Gastritis is an inflammation of the stomach lining. Gastritis can be defined as:
- Acute—comes on suddenly and lasts for a short time
- Chronic—either long lasting or recurrent
Gastritis can be erosive. Erosive gastritis can wear away the lining of the stomach. It may also cause ulcers and bleeding.
Causes of acute gastritis include:
- Nonsteroidal anti-inflammatory drugs (NSAIDs) such as aspirin
- Steroid medications
- Alcohol use disorder
- Severe stress from sepsis , burns, or injury
Causes of chronic gastritis include:
- Bacterial infection, such as Helicobacter pylori (H. pylori)
- Viral infection
- Fungal infection
- NSAID use
- Alcohol use disorder
- Reflux of bile into the stomach
- Autoimmune diseases such as Crohn's disease , or sarcoidosis
- Pernicious anemia—a cause of autoimmune gastritis
- Radiation therapy
- Swallowing caustic substances
The doctor will ask about your symptoms and medical history. A physical exam will be done.
Tests may include:
- Upper GI series—x-rays with contrast material to highlight abnormalities (also called a barium swallow)
- Upper GI endoscopy —a thin, lighted tube inserted down the throat and into the stomach to examine the inside of the stomach
- Blood, breath, or stool tests—to check for infection with the bacteria H. pylori
|Upper GI Endoscopy|
|Copyright © Nucleus Medical Media, Inc.|
Talk with your doctor about the best treatment plan for you. Options may include:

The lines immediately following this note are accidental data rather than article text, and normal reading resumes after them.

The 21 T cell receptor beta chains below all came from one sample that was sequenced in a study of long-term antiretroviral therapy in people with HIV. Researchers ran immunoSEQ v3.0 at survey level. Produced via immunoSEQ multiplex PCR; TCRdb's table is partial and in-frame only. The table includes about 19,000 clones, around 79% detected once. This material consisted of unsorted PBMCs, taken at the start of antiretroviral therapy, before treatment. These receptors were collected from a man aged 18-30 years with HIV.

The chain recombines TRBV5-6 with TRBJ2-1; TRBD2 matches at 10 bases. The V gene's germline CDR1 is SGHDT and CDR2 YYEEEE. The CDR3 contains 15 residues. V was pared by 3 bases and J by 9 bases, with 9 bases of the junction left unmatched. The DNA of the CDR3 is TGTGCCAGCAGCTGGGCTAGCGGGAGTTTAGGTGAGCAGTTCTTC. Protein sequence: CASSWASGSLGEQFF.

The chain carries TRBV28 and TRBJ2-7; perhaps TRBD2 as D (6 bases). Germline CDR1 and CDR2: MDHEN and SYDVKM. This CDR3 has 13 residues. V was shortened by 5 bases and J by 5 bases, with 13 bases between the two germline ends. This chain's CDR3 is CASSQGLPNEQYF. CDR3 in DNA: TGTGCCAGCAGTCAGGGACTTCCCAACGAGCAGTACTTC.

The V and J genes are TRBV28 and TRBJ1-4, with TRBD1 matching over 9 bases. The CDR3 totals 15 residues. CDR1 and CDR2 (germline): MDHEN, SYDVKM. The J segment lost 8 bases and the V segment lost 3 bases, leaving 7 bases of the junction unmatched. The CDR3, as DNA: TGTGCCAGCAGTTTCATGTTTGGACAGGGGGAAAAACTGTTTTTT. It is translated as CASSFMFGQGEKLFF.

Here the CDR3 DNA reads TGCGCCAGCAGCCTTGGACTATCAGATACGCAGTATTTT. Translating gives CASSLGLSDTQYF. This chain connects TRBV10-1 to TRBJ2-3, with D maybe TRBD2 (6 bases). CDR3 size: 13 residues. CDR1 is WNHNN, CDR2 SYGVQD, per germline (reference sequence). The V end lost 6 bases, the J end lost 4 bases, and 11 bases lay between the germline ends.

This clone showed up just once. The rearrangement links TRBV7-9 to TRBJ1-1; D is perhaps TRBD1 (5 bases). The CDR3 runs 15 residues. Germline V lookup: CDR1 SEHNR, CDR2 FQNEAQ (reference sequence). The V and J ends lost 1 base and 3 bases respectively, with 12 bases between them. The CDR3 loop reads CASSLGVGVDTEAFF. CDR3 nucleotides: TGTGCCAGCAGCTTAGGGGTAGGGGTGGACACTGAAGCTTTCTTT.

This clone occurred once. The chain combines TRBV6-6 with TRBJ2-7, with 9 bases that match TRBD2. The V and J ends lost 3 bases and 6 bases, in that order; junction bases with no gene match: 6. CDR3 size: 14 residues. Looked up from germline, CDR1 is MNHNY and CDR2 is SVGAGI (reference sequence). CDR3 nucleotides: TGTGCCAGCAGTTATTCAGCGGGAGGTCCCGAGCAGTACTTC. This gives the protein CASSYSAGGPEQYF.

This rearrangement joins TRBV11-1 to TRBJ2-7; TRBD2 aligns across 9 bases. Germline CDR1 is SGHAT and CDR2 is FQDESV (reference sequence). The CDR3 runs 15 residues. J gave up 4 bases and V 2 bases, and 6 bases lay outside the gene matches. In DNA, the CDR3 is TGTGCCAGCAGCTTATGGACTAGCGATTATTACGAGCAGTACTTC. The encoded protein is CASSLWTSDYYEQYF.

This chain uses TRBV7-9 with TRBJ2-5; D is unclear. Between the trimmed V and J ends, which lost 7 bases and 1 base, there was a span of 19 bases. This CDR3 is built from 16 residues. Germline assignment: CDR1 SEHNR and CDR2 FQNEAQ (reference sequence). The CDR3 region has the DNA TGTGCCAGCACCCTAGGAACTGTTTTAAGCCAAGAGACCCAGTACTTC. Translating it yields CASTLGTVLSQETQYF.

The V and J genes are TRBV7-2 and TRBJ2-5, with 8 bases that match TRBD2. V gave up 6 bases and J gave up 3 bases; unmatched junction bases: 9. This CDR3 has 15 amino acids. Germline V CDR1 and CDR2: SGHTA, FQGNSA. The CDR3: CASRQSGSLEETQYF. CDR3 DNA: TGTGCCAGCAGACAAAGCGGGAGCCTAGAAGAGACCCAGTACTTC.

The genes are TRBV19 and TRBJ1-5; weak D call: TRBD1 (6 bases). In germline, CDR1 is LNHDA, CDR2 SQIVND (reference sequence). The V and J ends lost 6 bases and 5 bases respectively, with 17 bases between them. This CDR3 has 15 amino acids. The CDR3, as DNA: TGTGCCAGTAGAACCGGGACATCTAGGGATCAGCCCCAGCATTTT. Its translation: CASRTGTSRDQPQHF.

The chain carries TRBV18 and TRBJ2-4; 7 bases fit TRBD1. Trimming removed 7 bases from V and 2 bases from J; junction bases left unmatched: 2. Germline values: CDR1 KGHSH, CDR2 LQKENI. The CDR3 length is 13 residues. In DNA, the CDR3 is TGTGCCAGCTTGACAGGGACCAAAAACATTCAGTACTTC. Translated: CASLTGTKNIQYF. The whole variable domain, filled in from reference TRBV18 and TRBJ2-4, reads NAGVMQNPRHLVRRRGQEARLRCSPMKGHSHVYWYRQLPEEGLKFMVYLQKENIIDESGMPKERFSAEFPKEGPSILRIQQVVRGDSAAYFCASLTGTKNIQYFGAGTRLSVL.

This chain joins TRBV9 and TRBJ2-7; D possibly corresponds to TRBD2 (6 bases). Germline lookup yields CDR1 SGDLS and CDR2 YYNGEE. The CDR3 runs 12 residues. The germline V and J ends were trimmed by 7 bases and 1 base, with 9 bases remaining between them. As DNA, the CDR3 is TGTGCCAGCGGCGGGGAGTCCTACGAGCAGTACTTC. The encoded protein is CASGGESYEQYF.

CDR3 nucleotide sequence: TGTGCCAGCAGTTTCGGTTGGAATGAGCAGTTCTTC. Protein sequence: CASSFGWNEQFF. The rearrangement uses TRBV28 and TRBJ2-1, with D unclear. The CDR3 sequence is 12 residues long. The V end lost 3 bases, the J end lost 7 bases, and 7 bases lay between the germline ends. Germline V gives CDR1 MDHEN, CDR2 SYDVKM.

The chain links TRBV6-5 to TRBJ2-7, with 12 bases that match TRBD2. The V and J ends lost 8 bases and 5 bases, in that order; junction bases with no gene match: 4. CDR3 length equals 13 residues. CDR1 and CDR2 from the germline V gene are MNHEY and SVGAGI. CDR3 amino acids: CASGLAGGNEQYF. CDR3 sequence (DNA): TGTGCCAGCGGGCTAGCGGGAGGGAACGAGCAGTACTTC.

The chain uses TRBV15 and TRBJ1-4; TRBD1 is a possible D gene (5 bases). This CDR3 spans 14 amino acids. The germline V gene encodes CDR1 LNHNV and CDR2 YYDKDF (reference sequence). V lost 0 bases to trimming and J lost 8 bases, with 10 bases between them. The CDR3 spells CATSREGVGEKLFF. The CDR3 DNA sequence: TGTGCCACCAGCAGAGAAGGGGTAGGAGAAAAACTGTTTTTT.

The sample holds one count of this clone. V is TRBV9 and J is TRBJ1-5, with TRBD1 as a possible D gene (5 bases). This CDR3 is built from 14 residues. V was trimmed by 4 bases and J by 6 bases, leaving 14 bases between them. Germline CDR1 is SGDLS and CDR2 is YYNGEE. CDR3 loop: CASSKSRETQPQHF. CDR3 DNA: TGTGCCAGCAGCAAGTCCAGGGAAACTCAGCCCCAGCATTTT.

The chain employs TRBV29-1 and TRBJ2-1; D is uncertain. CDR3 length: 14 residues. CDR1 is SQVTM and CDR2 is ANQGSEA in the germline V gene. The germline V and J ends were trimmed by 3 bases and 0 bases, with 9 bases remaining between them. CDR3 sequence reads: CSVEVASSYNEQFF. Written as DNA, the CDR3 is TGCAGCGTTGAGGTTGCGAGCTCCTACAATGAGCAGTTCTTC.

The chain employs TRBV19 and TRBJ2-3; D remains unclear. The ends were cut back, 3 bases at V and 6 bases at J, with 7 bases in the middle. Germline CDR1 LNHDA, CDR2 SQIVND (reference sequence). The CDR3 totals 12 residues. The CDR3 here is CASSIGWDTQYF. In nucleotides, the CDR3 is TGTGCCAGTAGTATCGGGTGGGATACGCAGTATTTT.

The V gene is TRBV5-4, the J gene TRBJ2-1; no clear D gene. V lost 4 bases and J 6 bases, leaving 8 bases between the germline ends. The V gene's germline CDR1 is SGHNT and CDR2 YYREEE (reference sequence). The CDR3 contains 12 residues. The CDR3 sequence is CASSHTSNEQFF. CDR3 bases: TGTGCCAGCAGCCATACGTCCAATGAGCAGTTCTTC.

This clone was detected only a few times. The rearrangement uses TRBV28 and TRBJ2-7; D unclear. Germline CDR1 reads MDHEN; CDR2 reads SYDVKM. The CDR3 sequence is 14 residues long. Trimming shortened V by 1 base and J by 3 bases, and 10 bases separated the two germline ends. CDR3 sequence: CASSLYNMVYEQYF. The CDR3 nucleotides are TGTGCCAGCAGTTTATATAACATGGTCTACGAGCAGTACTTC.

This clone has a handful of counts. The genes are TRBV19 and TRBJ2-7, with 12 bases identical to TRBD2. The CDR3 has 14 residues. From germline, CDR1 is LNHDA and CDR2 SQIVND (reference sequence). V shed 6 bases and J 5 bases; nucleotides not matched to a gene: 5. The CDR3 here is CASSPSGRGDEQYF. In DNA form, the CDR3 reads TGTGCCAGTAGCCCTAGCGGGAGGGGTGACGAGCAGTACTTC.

Medications for gastritis help relieve symptoms and help heal the stomach lining. Medications are available over-the-counter or by prescription. Your doctor may recommend:
- H-2 blockers
- Proton pump inhibitors
- Antibiotics if an infection is present or possible
Treatment may also include stopping or changing NSAIDs or other medications that may be causing the irritation.
To help reduce your chance of gastritis from NSAIDs:
- Use other drugs when possible for managing pain.
- Take the lowest possible dose.
- Do not take drugs longer than needed.
- Do not drink alcohol while taking the drugs.
To help reduce your chance of H. pylori infection:
- Wash your hands after using the bathroom and before eating or preparing food.
- Drink water from a safe source.
If you smoke, talk to your doctor about how to successfully quit. Avoid alcohol.
This content is reviewed regularly and is updated when new and relevant evidence is made available. This information is neither intended nor implied to be a substitute for professional medical advice. Always seek the advice of your physician or other qualified health provider prior to starting any new treatment or with questions regarding a medical condition.
Edits to original content made by Denver Health.
Copyright © EBSCO Information Services
All rights reserved.
American College of Gastroenterology http://patients.gi.org
American Gastroenterological Association http://www.gastro.org
Canadian Association of Gastroenterology https://www.cag-acg.org
Health Canada http://www.hc-sc.gc.ca
Acute gastritis. EBSCO DynaMed Plus website. Available at: http://www.dynamed.com/topics/dmp~AN~T115779/Acute-gastritis . Updated January 8, 2013. Accessed September 28, 2016.
Chronic gastritis. EBSCO DynaMed Plus website. Available at: http://www.dynamed.com/topics/dmp~AN~T170655/Chronic-gastritis . Updated August 28, 2014. Accessed September 28, 2016.
Gastritis. National Institute of Diabetes and Digestive and Kidney Diseases website. Available at: http://www.niddk.nih.gov/health-information/health-topics/digestive-diseases/gastritis/Pages/facts.aspx. Updated April 23, 2012. Accessed May 1, 2013.